In spite of my rather sceptical words, signs and logos are important and do have a value. They are a visible demonstration in a sort of shorthand of something for which we stand. They show, as we display them, that we have joined and been accepted into a corporate body larger than ourselves. If I go around displaying a swastika, that says something about me. Wear a football scarf and my allegiance is known to all.

Equally if my emblem is a simple cross, that ought to say something about me. If I am a Unitarian and my logo is the flaming chalice, again that should be not merely a piece of ornamentation, but a proclamation.

And just as say, the British Telecom engineer whose work is shoddy, or the operator whose manner is offensive, will damage the organisation whatever its logo be. So the proclaimed Christian, will be judged by individual action rather than by professed belief, be he or she Unitarian or from some other denomination.

Unitarians have not universally adorned themselves, or their places of worship with a cross. For some, that symbol may be associated with more orthodox creeds, a greater rigidity in belief than is acceptable to an individual Unitarian. So they have adopted a torch, a chalice, as a symbol of light, of seeking after truth.

But we have been diffident about what is known in the commercial world as marketing. Our symbol is too little known, what is offered is too little displayed. We should set ourselves the task of proclaiming what we stand for; we should prepare ourselves by demonstrating by the lives we lead that our symbol, whether it is a cross, a torch, a chalice, or whatever it be, stands for something precious and desirable; that it affects the lives we lead, and the service we give to others.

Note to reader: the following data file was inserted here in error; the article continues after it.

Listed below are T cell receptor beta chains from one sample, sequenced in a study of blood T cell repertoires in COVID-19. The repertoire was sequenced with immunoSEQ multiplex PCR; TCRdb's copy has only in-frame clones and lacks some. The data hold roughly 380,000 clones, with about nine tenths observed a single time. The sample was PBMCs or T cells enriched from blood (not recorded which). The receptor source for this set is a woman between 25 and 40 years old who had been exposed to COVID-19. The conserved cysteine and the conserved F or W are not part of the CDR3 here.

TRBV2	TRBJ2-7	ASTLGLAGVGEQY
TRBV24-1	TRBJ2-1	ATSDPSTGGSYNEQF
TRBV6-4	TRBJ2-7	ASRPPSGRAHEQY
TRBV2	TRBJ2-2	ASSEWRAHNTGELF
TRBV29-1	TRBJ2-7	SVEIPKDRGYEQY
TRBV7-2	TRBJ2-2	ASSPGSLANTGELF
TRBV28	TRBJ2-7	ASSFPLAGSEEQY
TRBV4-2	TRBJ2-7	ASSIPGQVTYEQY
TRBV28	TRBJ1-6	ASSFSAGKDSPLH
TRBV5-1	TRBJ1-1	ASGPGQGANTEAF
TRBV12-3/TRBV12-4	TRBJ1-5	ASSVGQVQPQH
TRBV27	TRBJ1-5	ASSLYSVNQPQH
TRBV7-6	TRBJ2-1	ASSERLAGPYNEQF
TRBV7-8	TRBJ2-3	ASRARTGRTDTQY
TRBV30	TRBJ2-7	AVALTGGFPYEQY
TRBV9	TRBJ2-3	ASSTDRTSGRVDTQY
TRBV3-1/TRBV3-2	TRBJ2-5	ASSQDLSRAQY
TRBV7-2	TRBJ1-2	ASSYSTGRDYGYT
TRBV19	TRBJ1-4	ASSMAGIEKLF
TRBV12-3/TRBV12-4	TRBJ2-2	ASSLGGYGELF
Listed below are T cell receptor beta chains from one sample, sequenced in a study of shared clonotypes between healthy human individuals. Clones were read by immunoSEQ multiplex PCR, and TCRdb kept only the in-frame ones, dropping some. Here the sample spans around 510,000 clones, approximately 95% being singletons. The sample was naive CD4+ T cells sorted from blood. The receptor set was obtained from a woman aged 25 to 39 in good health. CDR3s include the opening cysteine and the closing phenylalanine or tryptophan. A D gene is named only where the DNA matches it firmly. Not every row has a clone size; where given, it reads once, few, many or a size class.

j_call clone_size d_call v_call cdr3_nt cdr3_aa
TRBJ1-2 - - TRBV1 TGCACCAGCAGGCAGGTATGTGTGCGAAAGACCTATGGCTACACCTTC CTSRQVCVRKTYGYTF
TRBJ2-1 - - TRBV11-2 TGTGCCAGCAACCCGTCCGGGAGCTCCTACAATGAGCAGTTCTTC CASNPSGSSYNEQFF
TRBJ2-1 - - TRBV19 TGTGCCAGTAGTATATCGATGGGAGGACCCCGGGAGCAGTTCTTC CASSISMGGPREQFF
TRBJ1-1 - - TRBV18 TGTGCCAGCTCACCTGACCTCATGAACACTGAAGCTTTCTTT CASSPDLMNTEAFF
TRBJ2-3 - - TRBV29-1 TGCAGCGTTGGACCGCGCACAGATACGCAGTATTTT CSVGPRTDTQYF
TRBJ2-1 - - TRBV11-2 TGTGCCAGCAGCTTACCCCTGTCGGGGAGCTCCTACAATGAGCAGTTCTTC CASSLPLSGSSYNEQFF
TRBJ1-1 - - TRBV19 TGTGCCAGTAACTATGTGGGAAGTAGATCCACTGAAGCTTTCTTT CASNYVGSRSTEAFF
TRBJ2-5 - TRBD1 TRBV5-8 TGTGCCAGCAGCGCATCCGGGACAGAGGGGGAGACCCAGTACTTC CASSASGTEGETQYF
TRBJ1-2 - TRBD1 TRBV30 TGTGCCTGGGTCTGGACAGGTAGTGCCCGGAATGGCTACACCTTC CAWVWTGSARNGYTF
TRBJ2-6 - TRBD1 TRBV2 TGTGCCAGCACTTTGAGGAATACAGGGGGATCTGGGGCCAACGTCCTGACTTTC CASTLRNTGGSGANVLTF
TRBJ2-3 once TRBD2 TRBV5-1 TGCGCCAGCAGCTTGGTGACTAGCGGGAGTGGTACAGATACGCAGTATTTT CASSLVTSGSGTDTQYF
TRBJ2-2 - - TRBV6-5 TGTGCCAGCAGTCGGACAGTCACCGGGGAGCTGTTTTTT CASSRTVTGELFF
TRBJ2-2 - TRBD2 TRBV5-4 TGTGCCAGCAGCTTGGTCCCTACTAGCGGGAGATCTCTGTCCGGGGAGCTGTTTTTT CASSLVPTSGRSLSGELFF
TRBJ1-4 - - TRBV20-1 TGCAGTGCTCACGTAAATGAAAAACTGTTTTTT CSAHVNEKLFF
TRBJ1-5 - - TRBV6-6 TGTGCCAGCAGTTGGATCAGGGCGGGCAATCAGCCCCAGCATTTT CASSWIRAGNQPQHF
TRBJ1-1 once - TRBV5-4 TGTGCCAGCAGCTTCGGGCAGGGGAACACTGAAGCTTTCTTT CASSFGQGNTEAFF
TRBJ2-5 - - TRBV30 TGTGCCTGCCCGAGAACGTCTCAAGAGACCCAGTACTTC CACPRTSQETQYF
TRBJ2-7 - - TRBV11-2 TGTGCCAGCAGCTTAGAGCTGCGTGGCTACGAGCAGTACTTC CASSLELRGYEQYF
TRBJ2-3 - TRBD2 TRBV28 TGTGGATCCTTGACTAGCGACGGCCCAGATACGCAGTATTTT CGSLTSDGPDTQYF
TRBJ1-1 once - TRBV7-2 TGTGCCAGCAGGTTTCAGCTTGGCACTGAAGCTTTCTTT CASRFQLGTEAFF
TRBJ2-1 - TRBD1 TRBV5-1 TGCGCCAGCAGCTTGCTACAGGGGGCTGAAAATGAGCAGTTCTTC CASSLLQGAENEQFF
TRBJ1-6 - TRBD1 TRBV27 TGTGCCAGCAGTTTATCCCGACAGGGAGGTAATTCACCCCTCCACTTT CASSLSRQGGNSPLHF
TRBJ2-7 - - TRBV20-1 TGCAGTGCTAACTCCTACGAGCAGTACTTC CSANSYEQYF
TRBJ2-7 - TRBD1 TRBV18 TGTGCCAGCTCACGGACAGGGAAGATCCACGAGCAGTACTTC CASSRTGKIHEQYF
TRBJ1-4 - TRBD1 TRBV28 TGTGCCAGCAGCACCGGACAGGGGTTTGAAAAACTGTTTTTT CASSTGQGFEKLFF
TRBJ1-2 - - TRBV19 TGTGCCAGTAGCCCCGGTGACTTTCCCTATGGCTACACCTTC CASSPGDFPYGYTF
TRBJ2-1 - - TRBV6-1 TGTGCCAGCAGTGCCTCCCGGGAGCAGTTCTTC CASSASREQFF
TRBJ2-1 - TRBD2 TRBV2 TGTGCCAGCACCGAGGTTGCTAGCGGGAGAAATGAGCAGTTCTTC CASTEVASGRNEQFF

There is an old saying about shining like a good deed in a naughty world. Our individual logo may be an illuminated sign, a neon display that all may see if we choose. It is James’ “faith with works”, Paul’s charity, Jesus’ love of neighbour which both design our logos, formulate our slogans.

Let us wear our signs, be they actual or implied, proudly and prominently. Let them be signs of quality, trade-marks on which others may rely, knowing that the service which is offered and the care bestowed is steadfast and sure. And as good wine needs no bush, so the true Christian need display no cross.

Christian, rise and act thy creed,
Let thy prayer be in thy deed;
Seek the right, perform the true,
Raise thy work and life anew.

So we sing the words of our well-known hymn. Let it be our signature tune to complement our logos. And may they be symbols of excellence, and recognised as such.

C.J. Rosling 14 April 1991

Fulwood 14 April 1991; 23 June 1995
Mexborough 9 June 1991; 9 July 1995
Hucklow 8 December 1996; 24 June 2001

Sunday Sermon – 1 December 2019

Snappy Slogans

“If you want to get ahead, get a hat.” So announced the hatters of Luton and elsewhere some years ago. I put my failure to gain a place among the country’s leading figures down to foolishly ignoring that advice. As a schoolboy I wore a cap. Briefly in my teens I owned a trilby until it blew off into a river. As a reluctant army conscript I was obliged to partially cover my cranium with a forage cap. But for the majority of my life my locks have been exposed to the elements; either blowing in the breeze or channelling rivulets of rainwater down my face, dependent upon the prevailing weather conditions. Consequently, so manufacturers of head-gear would have me believe, I am doomed to follow at the rear, rather than proudly marching in the vanguard.